June – D-Day, English Oysters and the Royal Ballet, by Emma Beatty
To say that Southsea is in D-Day fever might be stating the obvious. The Queen (and, yes, President Trump) are due on 5 June for a major national commemorative event on Southsea Common. Heads of state from around the world will salute veterans, now in their 90s, whose bravery and ingenuity paved the way for the liberation of Europe 75 years ago.
The veterans are due to cross the Channel for Normandy once again in a grand flotilla – reminding us of Portsmouth’s historic role and its fundamental relation to the sea that surrounds it.
Security will be high and large areas of Southsea Common will be closed to the public. However, the events will be shown live on BBC, with large screens alongside. Later that afternoon there will be a flypast above Southsea Common by the Red Arrows. In the evening, MV Boudicca departs Portsmouth with 300 D-Day veterans on board for their trip to Normandy to represent the famous crossings that took place 75 years ago. Hundreds will gather to watch as it sails past.
Portsmouth Historic Dockyard was bustling last weekend (1-2 June) to commemorate the anniversary but there’s a slew of happenings all over the city . The City Museum has a one-off display of 12 new portraits of D-Day Veterans, commissioned by Prince Charles. Artists include: Paul Benney, Clara Drummond, Catherine Goodman— all students from the Royal Drawing School, one of the prince’s charities. Also on display is work by local portrait artist Karl Rudziak (including his portrait of local veteran John Jenkins, on loan from Portsmouth FC). The show runs until 1 September. Across the water in Gosport a new contemporary gallery has opened, The Yellow Edge Gallery. A not-for-profit, high street gallery, they plan to show a mix of local artists, artists from other parts of the UK and abroad.
St Mary’s Church has a D-Day concert (8 June) to celebrate the 75 years of peace in Europe, with a visiting a capella choir from Caen, the Normandy city that was at the centre of the D-Day operation, all but destroyed by allied bombing.
Southwick, the charming Hampshire village just over Portsdown hill, was the planning hub for Operation Overlord where Churchill, Eisenhower and Montgomery devised their strategy. It holds an annual D-Day revival but this year’s is extra special (8-9 June). Visit the D-Day map room, listen to the Military Wives Choir, watch the Royal Navy Cadet Field Gun Challenge in Squire’s Paddock, and see World War II military vehicle displays and motorcades.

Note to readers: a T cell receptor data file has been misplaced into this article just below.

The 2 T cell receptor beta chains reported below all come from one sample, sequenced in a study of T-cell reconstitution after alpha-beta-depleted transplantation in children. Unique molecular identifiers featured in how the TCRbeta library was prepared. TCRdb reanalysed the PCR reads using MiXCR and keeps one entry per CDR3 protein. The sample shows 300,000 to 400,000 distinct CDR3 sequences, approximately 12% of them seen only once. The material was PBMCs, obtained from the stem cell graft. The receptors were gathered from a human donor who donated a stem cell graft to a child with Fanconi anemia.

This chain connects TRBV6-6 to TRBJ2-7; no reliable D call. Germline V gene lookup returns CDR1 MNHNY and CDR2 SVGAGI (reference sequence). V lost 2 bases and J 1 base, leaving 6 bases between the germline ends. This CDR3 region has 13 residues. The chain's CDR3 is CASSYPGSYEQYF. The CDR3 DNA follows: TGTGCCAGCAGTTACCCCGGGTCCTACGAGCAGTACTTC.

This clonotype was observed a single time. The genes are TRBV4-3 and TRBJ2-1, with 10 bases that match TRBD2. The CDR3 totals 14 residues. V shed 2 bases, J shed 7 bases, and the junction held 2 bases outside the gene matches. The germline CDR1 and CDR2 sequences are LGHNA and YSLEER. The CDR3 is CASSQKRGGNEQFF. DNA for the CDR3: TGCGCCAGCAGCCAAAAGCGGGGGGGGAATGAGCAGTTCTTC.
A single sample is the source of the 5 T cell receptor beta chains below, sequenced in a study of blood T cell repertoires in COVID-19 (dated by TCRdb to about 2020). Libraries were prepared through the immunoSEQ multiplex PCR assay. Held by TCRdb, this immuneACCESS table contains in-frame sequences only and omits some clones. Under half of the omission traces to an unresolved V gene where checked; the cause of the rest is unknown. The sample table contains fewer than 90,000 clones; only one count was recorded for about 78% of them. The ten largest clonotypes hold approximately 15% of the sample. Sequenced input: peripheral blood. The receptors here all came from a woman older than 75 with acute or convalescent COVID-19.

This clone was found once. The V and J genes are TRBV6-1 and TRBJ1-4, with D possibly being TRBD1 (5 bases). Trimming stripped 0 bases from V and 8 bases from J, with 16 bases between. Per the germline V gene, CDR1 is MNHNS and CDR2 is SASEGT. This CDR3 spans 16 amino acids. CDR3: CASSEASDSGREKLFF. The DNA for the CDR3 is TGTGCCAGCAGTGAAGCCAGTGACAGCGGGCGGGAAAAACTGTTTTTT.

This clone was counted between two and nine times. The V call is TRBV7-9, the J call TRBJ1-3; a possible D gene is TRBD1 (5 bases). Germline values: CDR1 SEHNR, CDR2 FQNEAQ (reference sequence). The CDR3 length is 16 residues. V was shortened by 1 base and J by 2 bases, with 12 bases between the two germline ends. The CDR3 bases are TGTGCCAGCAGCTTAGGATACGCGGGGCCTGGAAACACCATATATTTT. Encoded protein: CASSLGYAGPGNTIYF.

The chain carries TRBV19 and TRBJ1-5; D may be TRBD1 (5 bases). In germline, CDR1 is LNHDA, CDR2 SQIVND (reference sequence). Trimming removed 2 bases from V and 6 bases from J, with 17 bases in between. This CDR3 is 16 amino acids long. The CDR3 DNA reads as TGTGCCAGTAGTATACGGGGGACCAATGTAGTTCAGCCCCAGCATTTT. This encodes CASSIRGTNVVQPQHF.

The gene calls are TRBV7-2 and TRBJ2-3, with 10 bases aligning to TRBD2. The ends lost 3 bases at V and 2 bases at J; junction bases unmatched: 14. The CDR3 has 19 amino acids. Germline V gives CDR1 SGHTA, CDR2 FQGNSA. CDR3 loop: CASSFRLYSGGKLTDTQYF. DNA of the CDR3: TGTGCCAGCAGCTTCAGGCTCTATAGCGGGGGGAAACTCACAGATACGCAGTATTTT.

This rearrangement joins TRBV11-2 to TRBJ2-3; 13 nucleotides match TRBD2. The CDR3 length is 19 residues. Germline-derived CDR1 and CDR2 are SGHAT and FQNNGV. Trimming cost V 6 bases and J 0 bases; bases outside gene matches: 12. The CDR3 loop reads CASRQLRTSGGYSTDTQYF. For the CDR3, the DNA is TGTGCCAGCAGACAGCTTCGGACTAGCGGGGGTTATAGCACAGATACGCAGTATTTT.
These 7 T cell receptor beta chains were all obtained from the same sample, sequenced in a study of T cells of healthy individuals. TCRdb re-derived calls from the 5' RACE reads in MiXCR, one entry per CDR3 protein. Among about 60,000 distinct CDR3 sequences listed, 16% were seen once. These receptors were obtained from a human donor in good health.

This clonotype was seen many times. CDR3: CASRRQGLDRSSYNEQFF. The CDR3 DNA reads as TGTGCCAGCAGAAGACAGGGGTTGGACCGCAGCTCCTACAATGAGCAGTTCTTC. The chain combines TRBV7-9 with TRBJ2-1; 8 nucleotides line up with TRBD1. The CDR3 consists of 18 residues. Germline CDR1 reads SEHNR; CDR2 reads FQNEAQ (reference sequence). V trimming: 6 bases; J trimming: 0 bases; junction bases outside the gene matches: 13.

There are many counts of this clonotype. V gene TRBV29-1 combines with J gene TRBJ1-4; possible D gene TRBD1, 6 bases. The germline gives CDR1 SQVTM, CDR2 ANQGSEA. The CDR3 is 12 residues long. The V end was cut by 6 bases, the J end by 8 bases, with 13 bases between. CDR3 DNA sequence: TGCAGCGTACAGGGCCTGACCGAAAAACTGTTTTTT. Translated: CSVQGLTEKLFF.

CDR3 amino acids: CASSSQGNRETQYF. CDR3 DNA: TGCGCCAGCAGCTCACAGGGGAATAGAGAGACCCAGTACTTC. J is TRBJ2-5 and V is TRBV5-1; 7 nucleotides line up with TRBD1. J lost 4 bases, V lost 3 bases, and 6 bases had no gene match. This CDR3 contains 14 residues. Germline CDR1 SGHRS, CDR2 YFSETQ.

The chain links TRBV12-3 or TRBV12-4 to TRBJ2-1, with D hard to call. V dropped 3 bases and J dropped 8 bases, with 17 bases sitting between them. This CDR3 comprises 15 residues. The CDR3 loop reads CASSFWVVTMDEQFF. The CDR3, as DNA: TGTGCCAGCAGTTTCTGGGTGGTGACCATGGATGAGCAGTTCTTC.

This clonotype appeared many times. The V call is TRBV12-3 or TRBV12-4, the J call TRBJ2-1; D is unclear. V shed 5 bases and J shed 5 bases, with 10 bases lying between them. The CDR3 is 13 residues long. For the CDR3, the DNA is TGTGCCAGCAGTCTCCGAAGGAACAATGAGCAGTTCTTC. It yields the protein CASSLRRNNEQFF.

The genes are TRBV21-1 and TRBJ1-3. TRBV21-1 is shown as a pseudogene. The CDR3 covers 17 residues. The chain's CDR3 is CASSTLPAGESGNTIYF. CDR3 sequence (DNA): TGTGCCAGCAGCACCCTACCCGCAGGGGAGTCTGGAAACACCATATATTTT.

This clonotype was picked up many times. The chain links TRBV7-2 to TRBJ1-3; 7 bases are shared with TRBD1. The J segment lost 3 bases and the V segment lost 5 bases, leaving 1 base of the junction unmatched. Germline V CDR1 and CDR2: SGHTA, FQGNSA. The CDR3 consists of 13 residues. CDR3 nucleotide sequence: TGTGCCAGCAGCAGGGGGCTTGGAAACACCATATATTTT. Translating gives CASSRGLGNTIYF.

The New Theatre Royal has its main D-Day event on 9 June. British and French performers mix drama, comedy, and song in a variety show led by Portsmouth comic Tom Swift.
Once the D-Day commemorations die down, there’s still lots to celebrate about our unique island city. Not least, the Portsmouth Seafood Festival in Gunwharf (28-30 June) reminds us of the amazing natural harvest in our seas, and the work of the local fishing community. Celebrate the Solent’s finest catches, and see local seafood chefs in action. The Fisherman’s Kitchen & Southsea Beach Café – two brilliant new fishy additions to our city’s food life – will serve up local produce alongside live music and events.
Portsmouth festivities, the annual summer arts festival, is in its 20th year, also celebrates our seafood culture. Guildhall studio has Poisoned Beds a “story of personal liberation, votes for women and the death of the English oyster industry” (20 June).
Take a picnic and a folding chair and head to Guildhall Square to watch the Royal Ballet’s Romeo and Juliet (11 June) in a live feed from the Royal Opera House. And, then, get your best picnic rug out for an outdoor performance of Shakespeare’s Midsummer Night’s Dream (13 June). The New Theatre Royal brings its performers off the stage to leafy Gatcombe House Park, just opposite Roko on the Copnor Road. It’s performed by an all-male cast with Elizabethan costumes, music and dance.
Quite a Southsea summer to look forward to!